Managing data

nformation Lifecycle Management (ILM) is seen as the way forward in controlling the data mountain — promising faster access and lower costs

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By  Peter Branton Published  January 29, 2006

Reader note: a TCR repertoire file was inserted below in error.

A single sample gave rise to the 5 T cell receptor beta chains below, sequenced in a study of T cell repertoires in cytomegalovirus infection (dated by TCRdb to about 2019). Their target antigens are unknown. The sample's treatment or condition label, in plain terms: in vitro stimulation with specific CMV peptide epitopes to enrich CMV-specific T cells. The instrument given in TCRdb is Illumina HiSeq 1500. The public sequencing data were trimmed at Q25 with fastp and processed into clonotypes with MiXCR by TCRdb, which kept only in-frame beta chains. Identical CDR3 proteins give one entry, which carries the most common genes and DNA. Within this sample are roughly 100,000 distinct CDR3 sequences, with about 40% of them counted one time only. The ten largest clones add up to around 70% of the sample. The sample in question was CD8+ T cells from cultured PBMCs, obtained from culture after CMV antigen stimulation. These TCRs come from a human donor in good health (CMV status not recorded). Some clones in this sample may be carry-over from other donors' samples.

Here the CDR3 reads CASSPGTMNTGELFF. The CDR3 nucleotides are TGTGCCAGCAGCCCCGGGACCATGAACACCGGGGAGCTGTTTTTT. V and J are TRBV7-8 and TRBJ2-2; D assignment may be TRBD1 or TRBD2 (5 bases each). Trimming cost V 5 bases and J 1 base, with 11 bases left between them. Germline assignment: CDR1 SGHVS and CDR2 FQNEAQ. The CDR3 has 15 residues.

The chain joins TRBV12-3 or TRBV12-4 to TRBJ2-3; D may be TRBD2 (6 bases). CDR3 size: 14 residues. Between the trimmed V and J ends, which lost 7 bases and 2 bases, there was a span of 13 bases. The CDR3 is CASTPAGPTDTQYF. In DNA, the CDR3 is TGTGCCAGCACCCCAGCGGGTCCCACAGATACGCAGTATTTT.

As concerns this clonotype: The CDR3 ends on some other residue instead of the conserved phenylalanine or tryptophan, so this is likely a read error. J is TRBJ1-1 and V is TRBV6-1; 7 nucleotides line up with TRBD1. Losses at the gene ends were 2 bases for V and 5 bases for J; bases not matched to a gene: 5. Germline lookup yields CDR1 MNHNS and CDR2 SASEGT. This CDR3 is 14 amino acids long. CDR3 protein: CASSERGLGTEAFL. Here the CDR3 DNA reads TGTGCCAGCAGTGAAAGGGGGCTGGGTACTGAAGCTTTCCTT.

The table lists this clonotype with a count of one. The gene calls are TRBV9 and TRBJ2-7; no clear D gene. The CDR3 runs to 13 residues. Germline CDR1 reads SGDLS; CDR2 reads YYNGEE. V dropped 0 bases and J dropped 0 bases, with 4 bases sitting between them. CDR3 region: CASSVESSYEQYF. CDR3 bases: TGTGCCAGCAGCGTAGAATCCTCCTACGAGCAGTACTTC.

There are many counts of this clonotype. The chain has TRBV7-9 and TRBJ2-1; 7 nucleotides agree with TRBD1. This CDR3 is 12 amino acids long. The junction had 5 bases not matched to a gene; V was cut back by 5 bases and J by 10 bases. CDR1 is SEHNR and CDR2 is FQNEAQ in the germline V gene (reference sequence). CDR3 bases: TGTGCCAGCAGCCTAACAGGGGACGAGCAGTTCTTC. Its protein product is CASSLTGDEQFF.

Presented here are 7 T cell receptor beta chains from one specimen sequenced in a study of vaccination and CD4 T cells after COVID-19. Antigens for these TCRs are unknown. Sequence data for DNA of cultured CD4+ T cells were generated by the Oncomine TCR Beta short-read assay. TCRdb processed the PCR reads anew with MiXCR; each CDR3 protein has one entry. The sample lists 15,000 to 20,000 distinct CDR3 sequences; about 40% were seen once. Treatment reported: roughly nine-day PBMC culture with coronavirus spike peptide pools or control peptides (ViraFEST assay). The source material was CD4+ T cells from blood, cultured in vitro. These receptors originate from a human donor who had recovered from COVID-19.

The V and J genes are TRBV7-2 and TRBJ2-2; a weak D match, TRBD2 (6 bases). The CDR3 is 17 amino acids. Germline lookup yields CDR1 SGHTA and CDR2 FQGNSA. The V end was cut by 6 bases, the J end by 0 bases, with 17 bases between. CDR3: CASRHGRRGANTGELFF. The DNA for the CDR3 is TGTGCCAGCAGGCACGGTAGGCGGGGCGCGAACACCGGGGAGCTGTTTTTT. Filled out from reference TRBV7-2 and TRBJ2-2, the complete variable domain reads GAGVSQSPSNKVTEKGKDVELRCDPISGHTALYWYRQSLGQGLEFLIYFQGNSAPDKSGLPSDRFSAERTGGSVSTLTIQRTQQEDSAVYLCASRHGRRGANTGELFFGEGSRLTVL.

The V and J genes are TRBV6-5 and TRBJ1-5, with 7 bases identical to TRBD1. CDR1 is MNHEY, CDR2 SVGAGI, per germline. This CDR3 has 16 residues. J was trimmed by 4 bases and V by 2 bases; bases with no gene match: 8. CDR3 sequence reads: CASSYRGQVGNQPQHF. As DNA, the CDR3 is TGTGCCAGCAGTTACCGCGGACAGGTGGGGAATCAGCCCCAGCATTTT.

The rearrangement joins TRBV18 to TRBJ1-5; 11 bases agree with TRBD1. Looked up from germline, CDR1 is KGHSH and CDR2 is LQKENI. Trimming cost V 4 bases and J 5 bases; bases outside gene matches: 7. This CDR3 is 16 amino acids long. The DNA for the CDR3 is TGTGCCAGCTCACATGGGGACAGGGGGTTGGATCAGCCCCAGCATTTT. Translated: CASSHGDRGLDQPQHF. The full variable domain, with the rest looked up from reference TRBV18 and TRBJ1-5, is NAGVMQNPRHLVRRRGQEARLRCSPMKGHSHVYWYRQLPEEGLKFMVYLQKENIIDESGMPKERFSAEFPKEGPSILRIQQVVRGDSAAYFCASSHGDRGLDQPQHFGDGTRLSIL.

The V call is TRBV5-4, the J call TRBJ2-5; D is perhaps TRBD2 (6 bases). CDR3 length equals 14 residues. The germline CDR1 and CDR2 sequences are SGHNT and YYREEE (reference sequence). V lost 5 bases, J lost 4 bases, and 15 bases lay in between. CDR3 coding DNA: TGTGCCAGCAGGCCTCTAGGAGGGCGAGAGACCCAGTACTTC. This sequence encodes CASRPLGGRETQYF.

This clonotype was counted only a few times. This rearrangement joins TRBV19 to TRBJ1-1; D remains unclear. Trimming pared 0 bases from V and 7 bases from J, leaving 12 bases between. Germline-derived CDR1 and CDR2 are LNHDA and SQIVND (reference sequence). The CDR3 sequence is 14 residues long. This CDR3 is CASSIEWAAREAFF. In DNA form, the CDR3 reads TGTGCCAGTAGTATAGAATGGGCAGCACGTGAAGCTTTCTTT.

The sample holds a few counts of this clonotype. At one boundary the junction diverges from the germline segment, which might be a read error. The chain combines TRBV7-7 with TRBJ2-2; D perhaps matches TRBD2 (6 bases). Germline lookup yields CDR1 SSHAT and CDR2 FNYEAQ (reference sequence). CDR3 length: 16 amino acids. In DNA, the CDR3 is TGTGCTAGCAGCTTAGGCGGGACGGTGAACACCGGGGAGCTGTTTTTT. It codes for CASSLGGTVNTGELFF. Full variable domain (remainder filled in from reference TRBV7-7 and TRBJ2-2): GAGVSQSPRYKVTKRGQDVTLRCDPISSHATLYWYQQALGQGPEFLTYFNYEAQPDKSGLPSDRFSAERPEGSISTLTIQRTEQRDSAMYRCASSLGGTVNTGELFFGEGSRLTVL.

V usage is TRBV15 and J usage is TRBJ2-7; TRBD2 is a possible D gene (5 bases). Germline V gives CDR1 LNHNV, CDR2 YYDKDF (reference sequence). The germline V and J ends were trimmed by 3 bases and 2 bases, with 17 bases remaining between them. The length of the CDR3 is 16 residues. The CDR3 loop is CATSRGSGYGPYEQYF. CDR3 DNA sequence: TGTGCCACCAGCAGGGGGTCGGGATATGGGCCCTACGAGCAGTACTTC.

|~|ILMmainbody.jpg|~|Tougher transparency demands and huge data-generating applications such as ERP and CRM have all added to the data mountain.|~|Forget all the talk in Europe about butter mountains, IT managers need only worry about the data mountain: the ever-growing mass of data that they need to store and look after. Unfortunately for them, it is a mountain that just keeps growing, rising ever higher with each new demand that gets made on the poor over-worked IT department. Sounds alarmist? Just consider some statistics. The Radicati Group, a firm of independent analysts that track the e-mail market says that by 2007, the number of corporate e-mail users will grow to 773 million — resulting in a staggering 10.3 Pbytes of global e-mail traffic each day. Meanwhile storage vendor StorageTek estimates that a bank — which processes a million cheques a day and stores it as low-resolution jpeg files — adds 55 GB in data every day. In seven years — the period for which a bank must store such information — it will accumulate a massive 137 Tbytes. Tougher transparency demands from regulators, ever-increasing usage of applications such as e-mails and growing deployment of huge data generating applications such as enterprise resource planning (ERP) and customer relationship management(CRM), all combine to add to the data mountain. The worldwide market for disk storage systems grew 13% in 2005 in revenue terms to touch US$6 billion, according to analysts IDC. The research firm estimated that storage volume had shot up by 58%. But while the bill for storing up data is headed upwards, companies are being pointed to the results of rather damning research. A report by the University of Berkeley, US, suggests that roughly 80% of data is either replicated or redundant or both. And Robin Bloor of Bloor Research, a European firm tracking IT industry, claims that 90% of data that is older than 90 days is never accessed. In short, firms are storing up more information than they need to. And they are wasting their storage resources. Research firm IDC estimates that the average server utilisation rates are a paltry 15%. Put another way, it means that enterprises buy several servers when one could have done the job. Samir Achour, technology director, EMC Middle East blames companies for applying static approaches to managing information. “This is the application, this is the server, this is the network, and so on. The outcome of this is a constant mismatch between investments in managing the information and the value of the information itself,” says Achour. Lack of consolidation of storage resources, coupled with little or no dynamic movement of data across storage devices, leads to poor utilisation of these resources. But the trouble with managing data is there is often no way of knowing why it was created in the first place. It is relatively easy to figure out when a piece of data was created and when it was last accessed. Determining the relevance or importance of data is much harder. Therefore, dismissing data merely on the basis of age doesn’t help. Storage vendors claim they have an answer: Information Lifecycle Management (ILM). ILM creates a framework that enterprises can use to assign processes and policies to, and align the business value of information with the appropriate and cost-effective storage infrastructure — from the time when the information is conceived to when it is disposed. Companies store information for a variety of reasons. Some of the information needs to be online all the time, as it is needed for day-to-functioning of the company. On the other hand, information needed by auditors and regulators can often be archived and stacked away in offline media such as tapes. The value of data also changes with time. Different types of data have a different shelf-life: an e-mail might be of little use after 30 days, but customer records, say for an insurance company, may need to be kept alive. What is needed at that particular moment or needs to be acce-ssed frequently, should be kept online. The rest of the data can be tucked away on tapes at a remote location. By executing this repetitive task automatically, the process of moving data across various media types can run more effiicently. This at its simplest is ILM. However, ILM is not the first attempt to bring sanity to information management. In 1974, IBM released a hardware-based solution to help manage storage more economically. This solution was called hierarchical storage management or HSM. It was designed to move increasingly inactive data to a hierarchy of lesser and lesser accessible media. This provided a way to automate critical processes relating to storing data and the media it was stored on. It helped cut the total pool of storage media and the administrative costs associated with managing storage. HSM was good for mainframe applications but as data complexity grew, HSM’s limitations became more apparent. “HSM would move old data automatically from faster disks to slower disks or tape for performance reasons,” says Mohamed Alojaimi, technology-marketing manager, Oracle MEA. “The problem with this solution is that it is inflexible. It needs lots of explicit checks and controls from the application people. It is also very expensive and not everyone could afford it,” he claims. While HSM based its decisions to move data to a cheaper medium based on access times, ILM uses more comprehensive policies that can move data around based on the intrinsic value of the data. IT managers can classify data and define the entire lifecycle of that data: initial storage, migration to cheaper storage as the data becomes less important, archival strategies for the data, and disaster-recovery policies. The ability to provide multi-dimensional classification of data is ILM’s biggest strength. In a hospital environment for example, it can use tools that form part of an ILM solution to assign multiple criteria — age, value, patient information, reference data such as name, address etc — to decide how it is stored, archived and backed up, at a given point in time. That means ILM is not a simple plug-and-play solution. Deployment of ILM philosophy is an enterprise-wide effort rather than an IT initiative. So, how does a company go about rolling out ILM? A firm need not unleash an ILM initiative across the organisation at one go. According to criticality or even commitment to the ILM strategy, classification can start with business processes, departments, projects or customer. But to get the most out of ILM, it will have to be deployed on a company-wide basis. The key to getting started on ILM is the classification of data. What filters are used varies from business to business. It could be the age of data or it could be the frequency with which a piece of information needs to be accessed. Transactional data — for instance, records of all the transactions that a bank’s customer has made in the past three months — will get higher priority as the customer might want to download this information from an ATM at any point in time. But it’s not a simple case of just saying ‘put all the data generated in the last three months online and park the rest over tapes and send it to some rest-house’. A lot of e-mails sitting on the corporate network, or documents that employees might have downloaded for reading during the same period might be of little value. They may be less than three-months old but still might need to be moved from expensive online disk storage. Some of this information might have no value at all and therefore, is best gotten rid off. On the other hand, some of the older information — a customer’s buying patterns for example — might be pretty useful for the marketing department. Therefore, another way to ascertain which information is more — or less — valuable to the company is by looking at various applications that house their own databases: a CRM database might have a lot stuff that may remain precious for a very long time. Assigning a value to data is a key concept underlying the ILM approach. There are several ways of doing this including giving higher priority to data generated by certain applications. However, it’s usually not an ‘either/or’ situation. Very often, a company has to use several filters and criteria to get the classification right. ||**||Classifying data|~|Boscosmain.jpg|~|Bosco Moraes of Hewlett-Packard Middle East.|~|“The foundation of an ILM implementation is the taxonomy established to classify data,” says David Beck, storage sales manager, Sun MEA. Oracle’s Alojaimi agrees: “Information lifecycle management is all about understanding and classifying your data.It’s all about putting down criteria as to how you are going to move the data, which data should be stored where and why.” Classification is done using storage resource management (SRM) tools. It provides complete visibility into both physical storage resources such as redundant array of independent (or inexpensive) disks (RAID) systems, tape libraries and storage arera network (SAN) switches and logical storage objects such as volumes, files, users, database tables and I/O. Essentially, it tells the IT managers what type of data is stored on what type of media, how it is growing and what can be done to utilse storage resources more efficiently. It also helps them plan proactively for the future. SRM tools can be used to sort and classify data by various types such as by the type of file (document, image etc) or age or even by the application that is generating the data. But they can do more than just help with classification. Policies can be defined in such a way that SRM tools can, automatically, delete files. E-mails older than an assigned period, or image files or duplicate files can be deleted or archived by SRM software based on policies. Once the data classification has been done, at least partially, users and IT staff can start negotiating their service level agreements (SLAs). IT and business should define and agree on service levels that need to be met for the different business applications and different departments in the organisation. This would cover the policies for security, accessibility, performance and availability needs for each application. “Best results are achieved by corporations, while implementing ILM, when ILM is understood as a concept providing value to both — business and IT,” says Bosco Moraes, storage business manager, Hewlett-Packard Middle East. This means that ILM requires internal selling plus a big push from top management. All of this is part of what EMC’s Achour describes as “tiering” phase of ILM deployment. But to be completely ready for this phase, an organisation must go through a storage resource consolidation exercise. The IT department has to map all the storage resources within the firm and rationalise them. This needs to happen at two levels. One is the physical level — which is what most IT departments will need to tackle first. It involves deciding what storage devices to keep and what to get rid of. A decision on which resources need to be plugged on to the network and which to keep out of it must be taken at this stage. The second level is logical. To do this, an enterprise has to virtualise its storage resources. Put simply, virtualisation means treating several entities as one. This can include treating several different storage devices as one giant pool, or it can mean grouping different virtual partitions on multiple servers. Virtualising storage, for example, means that instead of having a disk drive attached to every server inside the data centre, a disk array is shared by many servers. This is important because, while cutting down the volume of data and creating hierarchy is one part of an ILM exercise, better utilisation of storage resources is another. Done well, this can substantially reduce the storage resources thus leading to savings in both the cost of buying and maintaining the storage infrastructure, claim the vendors who insists that it delivers a payback on investments within a year. From here on, tiering is largely about applying common sense. The data or information that is required on a day-to-day basis should be kept on high performance storage media such as fibre-channel SATA disks. The size of this tier is generally kept relatively smaller as compared to the next tier — the low- cost storage tier. This is to allow for faster access to information that is required on a regular basis. The next tier typically hosts data that is not being accessed on a regular basis. Provisions could be made in the first tier so that it allows access to information in the second tier in case it is required by the application. However, access time would certainly be slower. “This kind of storage would usually utilise larger disks. These are, most of the time, cheap disks,” Alojaimi claims. The third category of storage would normally have data that is at least three years old or has not been accessed for a year. However, regulations might require the enterprise to keep this data online. This tier can be thought of as the historical storage tier. This will most likely be very large. Products such as Centera from EMC are targeted specifically at storing large amount of data such as e-mail archives, electronic documents, MRI scans, that need to be stored in large vol- umes and need to be kept online. However, this information is usually not accessed frequently — much of this is not accessed at all — but is still needed just in case. Tape, rather than disk, is often the storage media of choice for this layer. However, “strict access control policies should be put in place for access to this data and information in this tier has to be protected and should not be open to modification,” says Alojaimi. In fact, some of the products targeted at this layer come in ‘governance editions’ or include features that block alterations to data. At this stage, businesses can start to define policies by which they automate the migration of data. Most storage solutions come embedded with software that can draw out the data according to the policies defined and then migrate them to the assigned storage tier depending on the value assigned. ILM is a powerful idea. The number of believers — amongst software and hardware companies that matter — in the concept has been growing. Even IBM, after dismissing it as merely a small part of its ‘business on demand’ vision, has come around to accepting ILM as a significant framework for managing an enterprise’s storage needs. Meanwhile, work is on to fix the problem that plagues any new technology; incompatibility. The Storage Networking Industry Association (SNIA) is working towards developing standards and best practices that will aid the implementation of ILM across enterprises and different industry sectors. Those leading the ILM charge are now extending the definition of ILM. The next iteration is likely to bring network resources within the purview of ILM. “The network side becomes important because it is part of the IT infrastructure and the data centre. The applications are accessing the network just like the applications are accessing the SAN. That makes it part of the storage infrastructure,” Sami Achour believes. There is little dispute that enterprises need to look at their storage seriously. And ILM provides a compelling solution for them to go about this task. Whether they will adopt it or not is another matter. But any IT managers that still need to be persuaded about the merits of ILM, might just want to check out that data mountain and see how much it is still growing. ||**||